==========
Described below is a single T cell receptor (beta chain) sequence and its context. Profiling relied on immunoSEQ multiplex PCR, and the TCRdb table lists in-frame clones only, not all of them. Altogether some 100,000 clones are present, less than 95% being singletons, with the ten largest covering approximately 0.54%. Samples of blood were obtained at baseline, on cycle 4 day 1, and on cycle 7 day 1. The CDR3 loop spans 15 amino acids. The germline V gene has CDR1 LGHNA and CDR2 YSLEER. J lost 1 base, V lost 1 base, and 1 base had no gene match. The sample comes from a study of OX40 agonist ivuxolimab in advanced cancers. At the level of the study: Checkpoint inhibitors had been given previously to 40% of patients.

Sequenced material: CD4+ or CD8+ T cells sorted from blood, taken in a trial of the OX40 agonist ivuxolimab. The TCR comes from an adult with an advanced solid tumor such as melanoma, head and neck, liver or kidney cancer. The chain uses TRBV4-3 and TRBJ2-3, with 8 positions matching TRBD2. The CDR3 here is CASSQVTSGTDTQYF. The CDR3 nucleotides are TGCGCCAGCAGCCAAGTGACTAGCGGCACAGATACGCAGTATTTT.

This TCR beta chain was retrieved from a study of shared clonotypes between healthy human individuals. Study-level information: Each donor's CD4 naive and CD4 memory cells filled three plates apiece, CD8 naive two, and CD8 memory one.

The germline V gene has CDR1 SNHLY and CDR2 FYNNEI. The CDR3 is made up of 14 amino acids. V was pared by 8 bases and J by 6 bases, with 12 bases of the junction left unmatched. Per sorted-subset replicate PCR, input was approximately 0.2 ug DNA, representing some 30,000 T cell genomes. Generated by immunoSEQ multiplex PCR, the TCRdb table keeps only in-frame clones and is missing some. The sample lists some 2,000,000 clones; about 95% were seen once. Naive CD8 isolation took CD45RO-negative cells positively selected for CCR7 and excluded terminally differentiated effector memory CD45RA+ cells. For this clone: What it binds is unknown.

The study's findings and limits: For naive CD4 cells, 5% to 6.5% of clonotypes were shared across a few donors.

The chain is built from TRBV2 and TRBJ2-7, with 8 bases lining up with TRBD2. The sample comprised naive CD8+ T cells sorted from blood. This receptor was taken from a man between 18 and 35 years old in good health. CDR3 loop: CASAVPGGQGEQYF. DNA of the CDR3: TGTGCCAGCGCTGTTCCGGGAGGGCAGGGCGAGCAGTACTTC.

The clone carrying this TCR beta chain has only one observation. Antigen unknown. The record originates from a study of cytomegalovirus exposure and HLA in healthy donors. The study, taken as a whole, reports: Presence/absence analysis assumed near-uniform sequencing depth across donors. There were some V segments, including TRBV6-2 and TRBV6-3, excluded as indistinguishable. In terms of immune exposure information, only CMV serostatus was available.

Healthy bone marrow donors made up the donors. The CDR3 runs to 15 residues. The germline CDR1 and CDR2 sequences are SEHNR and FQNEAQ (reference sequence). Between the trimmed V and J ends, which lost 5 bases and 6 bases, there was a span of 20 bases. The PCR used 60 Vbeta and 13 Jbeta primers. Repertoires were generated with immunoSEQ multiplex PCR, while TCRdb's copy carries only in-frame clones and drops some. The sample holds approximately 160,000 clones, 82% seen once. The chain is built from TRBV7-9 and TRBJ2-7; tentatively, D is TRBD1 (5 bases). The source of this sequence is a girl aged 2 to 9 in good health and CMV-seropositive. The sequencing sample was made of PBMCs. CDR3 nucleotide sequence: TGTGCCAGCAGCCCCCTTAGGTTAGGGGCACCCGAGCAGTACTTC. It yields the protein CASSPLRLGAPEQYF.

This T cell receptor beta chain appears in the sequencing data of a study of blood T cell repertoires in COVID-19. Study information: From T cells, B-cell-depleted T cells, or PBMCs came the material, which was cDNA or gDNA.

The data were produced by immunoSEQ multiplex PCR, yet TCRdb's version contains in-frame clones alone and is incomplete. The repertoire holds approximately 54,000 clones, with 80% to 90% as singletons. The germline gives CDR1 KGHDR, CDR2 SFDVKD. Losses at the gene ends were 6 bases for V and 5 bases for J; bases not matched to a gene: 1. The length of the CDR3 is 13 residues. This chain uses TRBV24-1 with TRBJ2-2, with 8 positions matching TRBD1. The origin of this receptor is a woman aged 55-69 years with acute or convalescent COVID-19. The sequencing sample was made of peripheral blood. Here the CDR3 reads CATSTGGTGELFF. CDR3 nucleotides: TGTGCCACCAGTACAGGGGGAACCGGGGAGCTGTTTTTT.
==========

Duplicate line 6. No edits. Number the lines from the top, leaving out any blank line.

The chain is built from TRBV2 and TRBJ2-7, with 8 bases lining up with TRBD2. The sample comprised naive CD8+ T cells sorted from blood. This receptor was taken from a man between 18 and 35 years old in good health. CDR3 loop: CASAVPGGQGEQYF. DNA of the CDR3: TGTGCCAGCGCTGTTCCGGGAGGGCAGGGCGAGCAGTACTTC.